by Digital Nightmares
(A 'Kwik' Review!)
I turned to the obscurer corners of my CD-ROM collection in those tense pre-
Chu Chu Rocket pre-release days. For the purposes of informing you better,
this one came from the 'Transmission' Falcon CD-ROM collection.
And I found this game, which I don't recollect seeing before, although it
dates back to the mid-nineties. This one falls into the category of an
'early but playable work in progress'. In other words, a bit like Thomas
Haines infamous interpretation of 'Breakout', fortunately saved by not being
totally crap. What I got was a basic interpretation of an ancient arcade
game sometimes known as 'Quix' or 'Painter' for the Falcon.
This was developed by Tommyknocker of the obscure group called Digital
Nightmares. There may be some ST-ish origins, as the intro kicks in with a
cheesy sub-Carebears effect and elderly Amiga style fonts in the intro. The
music is more Amiga-modern, or modfile though. A basic options screen is
next, which can allow you to select up to four players, and with a choice of
controllers. In a sensible move for sanity and good sense, Jagpad
controllers are included in there. Alternatively, you can go and look at
some instructions on how to play the thing, if you hadn't been alive in the
early 1980's, when the game came around for the first time.
It plays like, well, the classic painter game, where you have to fill in
around three quarters of the screen area, whilst a hostile alien dot
creature is bouncing around. When you draw a line and join it, the
appropriate area of the screen is closed or 'painted' off. In this updated
version, instead of a plain screen fill, you get a lovely background
picture, of a landscape, desert, or tropical paradise appearing bit by bit.
Apart from the modfile tune playing throughout, this is the most obvious
attempt to show off the revamped 'Falcon-ness' of this concept.
There are up to six separate backgrounds bundled with the game, the number
being limited so the game could fit on a double density disk originally,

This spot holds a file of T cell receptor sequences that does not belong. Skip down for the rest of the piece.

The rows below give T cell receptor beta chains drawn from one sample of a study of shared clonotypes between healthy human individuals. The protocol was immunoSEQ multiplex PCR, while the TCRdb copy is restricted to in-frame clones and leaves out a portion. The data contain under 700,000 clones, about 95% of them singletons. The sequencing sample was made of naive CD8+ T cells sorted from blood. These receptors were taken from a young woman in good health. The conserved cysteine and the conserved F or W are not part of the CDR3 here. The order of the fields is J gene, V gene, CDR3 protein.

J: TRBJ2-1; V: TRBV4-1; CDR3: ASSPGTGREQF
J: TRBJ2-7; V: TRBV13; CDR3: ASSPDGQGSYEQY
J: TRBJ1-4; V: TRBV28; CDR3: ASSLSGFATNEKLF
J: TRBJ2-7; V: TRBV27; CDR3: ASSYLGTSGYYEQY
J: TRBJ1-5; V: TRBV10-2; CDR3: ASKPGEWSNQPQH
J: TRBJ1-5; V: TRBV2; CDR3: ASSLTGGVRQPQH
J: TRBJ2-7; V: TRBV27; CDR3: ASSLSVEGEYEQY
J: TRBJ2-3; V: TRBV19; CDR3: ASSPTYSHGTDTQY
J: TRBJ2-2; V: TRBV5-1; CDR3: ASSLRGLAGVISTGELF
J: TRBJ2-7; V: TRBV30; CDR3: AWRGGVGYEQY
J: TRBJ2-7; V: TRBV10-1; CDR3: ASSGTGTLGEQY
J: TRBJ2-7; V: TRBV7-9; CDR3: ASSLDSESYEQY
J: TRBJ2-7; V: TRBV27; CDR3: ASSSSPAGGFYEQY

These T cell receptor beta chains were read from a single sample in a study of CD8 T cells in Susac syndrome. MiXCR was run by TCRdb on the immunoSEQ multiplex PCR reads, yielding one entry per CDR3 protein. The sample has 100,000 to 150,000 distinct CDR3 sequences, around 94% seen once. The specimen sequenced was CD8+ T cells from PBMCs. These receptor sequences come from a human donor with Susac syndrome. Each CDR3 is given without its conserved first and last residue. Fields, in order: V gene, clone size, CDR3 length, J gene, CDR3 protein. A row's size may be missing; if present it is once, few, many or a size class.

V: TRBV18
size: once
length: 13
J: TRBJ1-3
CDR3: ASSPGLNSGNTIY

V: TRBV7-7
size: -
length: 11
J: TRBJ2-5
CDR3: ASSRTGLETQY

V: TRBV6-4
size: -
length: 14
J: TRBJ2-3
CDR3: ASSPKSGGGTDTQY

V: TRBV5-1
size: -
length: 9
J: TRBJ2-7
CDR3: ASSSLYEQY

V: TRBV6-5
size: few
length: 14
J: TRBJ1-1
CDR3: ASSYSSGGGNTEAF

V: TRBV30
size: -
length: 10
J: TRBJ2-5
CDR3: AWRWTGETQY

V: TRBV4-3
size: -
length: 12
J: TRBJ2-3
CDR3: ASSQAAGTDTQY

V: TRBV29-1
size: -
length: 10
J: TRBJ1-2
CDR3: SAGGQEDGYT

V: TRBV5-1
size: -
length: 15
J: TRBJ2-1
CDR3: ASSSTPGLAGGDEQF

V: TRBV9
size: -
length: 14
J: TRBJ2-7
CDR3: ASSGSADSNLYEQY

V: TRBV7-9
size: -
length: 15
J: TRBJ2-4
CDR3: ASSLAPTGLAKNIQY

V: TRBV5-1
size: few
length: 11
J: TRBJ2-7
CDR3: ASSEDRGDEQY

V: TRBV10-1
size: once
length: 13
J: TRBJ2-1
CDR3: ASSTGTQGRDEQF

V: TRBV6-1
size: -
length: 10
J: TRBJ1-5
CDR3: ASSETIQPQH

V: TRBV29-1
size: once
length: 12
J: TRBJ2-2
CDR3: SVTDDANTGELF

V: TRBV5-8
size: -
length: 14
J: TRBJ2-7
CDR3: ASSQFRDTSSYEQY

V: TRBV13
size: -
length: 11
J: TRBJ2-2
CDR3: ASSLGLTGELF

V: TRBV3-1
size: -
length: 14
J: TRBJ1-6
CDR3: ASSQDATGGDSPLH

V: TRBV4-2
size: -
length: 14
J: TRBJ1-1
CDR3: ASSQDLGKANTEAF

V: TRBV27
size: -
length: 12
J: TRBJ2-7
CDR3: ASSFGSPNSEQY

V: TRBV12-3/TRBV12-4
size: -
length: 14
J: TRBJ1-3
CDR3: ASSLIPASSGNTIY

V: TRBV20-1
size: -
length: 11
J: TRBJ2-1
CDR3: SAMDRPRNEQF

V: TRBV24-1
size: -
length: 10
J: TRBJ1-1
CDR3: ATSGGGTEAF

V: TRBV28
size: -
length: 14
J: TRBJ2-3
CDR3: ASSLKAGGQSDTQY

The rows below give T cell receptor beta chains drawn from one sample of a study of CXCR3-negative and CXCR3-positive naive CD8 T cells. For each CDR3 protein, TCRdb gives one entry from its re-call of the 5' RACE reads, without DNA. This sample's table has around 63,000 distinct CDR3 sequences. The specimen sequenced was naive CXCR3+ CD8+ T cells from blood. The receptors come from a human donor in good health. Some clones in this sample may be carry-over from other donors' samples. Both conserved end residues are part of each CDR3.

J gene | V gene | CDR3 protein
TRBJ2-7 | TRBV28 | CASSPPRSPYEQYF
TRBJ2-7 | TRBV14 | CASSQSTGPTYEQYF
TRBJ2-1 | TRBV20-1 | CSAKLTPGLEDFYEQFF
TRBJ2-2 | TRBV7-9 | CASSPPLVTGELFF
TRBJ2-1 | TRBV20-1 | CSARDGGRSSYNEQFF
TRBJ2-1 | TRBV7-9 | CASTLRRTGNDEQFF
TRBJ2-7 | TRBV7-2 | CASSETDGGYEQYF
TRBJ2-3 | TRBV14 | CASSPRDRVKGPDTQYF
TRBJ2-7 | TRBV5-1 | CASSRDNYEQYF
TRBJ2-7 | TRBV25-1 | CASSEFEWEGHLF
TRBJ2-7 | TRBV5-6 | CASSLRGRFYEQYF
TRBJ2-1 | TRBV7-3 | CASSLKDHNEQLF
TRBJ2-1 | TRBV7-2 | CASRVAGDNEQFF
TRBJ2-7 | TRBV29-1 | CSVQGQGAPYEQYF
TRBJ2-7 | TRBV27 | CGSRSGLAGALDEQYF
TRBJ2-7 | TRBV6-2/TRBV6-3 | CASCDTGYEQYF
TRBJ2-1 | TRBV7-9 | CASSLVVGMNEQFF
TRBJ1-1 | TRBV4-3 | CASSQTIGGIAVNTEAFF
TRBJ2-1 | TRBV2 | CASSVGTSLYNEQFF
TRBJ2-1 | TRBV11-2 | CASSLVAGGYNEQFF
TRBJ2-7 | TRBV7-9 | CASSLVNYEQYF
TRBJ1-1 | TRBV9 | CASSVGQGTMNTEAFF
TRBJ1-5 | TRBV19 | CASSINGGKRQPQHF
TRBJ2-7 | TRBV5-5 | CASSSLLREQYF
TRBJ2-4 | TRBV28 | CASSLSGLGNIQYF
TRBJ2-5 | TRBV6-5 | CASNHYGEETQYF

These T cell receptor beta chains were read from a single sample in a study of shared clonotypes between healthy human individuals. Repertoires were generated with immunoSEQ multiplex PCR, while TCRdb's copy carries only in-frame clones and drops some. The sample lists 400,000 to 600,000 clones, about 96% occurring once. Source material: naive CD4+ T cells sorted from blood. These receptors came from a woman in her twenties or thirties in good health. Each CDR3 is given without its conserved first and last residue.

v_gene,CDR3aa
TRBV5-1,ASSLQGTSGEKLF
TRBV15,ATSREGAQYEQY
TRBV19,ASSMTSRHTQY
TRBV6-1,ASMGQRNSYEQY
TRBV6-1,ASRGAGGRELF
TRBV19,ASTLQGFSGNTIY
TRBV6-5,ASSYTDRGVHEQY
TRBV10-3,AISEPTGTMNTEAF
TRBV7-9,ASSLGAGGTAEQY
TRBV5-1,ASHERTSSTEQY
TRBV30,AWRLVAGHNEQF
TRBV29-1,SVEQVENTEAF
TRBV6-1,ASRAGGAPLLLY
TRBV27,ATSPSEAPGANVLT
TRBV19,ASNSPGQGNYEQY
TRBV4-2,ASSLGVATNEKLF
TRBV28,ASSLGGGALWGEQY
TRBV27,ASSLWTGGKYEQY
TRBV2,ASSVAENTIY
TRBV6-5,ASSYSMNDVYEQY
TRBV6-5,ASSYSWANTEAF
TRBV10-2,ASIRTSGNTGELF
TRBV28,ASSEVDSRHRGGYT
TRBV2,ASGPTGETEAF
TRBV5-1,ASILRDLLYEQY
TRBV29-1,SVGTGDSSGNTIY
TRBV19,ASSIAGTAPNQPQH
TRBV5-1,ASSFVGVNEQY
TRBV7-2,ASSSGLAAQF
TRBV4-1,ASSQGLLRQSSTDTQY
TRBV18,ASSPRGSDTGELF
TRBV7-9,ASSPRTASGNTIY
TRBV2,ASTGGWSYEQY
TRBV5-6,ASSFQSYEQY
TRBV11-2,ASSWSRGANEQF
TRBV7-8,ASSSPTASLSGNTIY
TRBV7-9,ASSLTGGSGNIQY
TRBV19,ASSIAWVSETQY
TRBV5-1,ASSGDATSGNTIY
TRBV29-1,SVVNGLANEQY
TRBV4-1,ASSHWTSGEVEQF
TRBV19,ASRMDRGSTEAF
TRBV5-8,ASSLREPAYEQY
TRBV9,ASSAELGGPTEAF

according to the readme bumpf supplied with the game.
If the single pixel bad guy does make contact whilst you are in the middle
of drawing a line to close off a block, then a life is lost. Alternatively,
careless and panicky going back on the line that you just drew also forfeits
Of course, it wouldn't be much of a game without some attempt to ramp up the
difficulty/interest factor, and by adding extra numbers of bouncing bad
guys, Kwiks attempts to do that. Dodging one is a doddle, and can be done
practically blindfolded, two is still reasonably okay, but once there are
four or more on screen, then life can get so very interesting.
Do you get that boxed-in feeling?
This isn't a game with any grand long-term aims, but that works in its
favour. It is eminently suitable for a quick half-hour session. Not exactly
Chu Chu Rocket, but more like a nice relaxant to wind down after a fraught
day in the salt mines or something.
Tech note:- It runs mainly under RGB screens, and the majority of SVGA type
screens, although I tried it with a newer screen which rejected the signal
as 'out of range' on the vertical frequency. Be suitably warned then, and
curse that nannying herz detection circuitry! It claims NVDI compatibility,
but I'm not so sure? It should run on accelerated machines, according to the
author, but you be the judge of that...
Graphics:- 55% - Combines a minimalist approach with borrowed material. A
typical amateur coder's approach then.
Sound:- 60% - A reasonable choice of modfile music, but no sound effects.
Playability:- 77% - Ancient but winning gameplay achieves that crucial 'Just
one more go' factor.
Overall:- 73% - Cheap, cheerful and unpretentious is a winning combination.
(C) - CiH for Alive! - Nov '01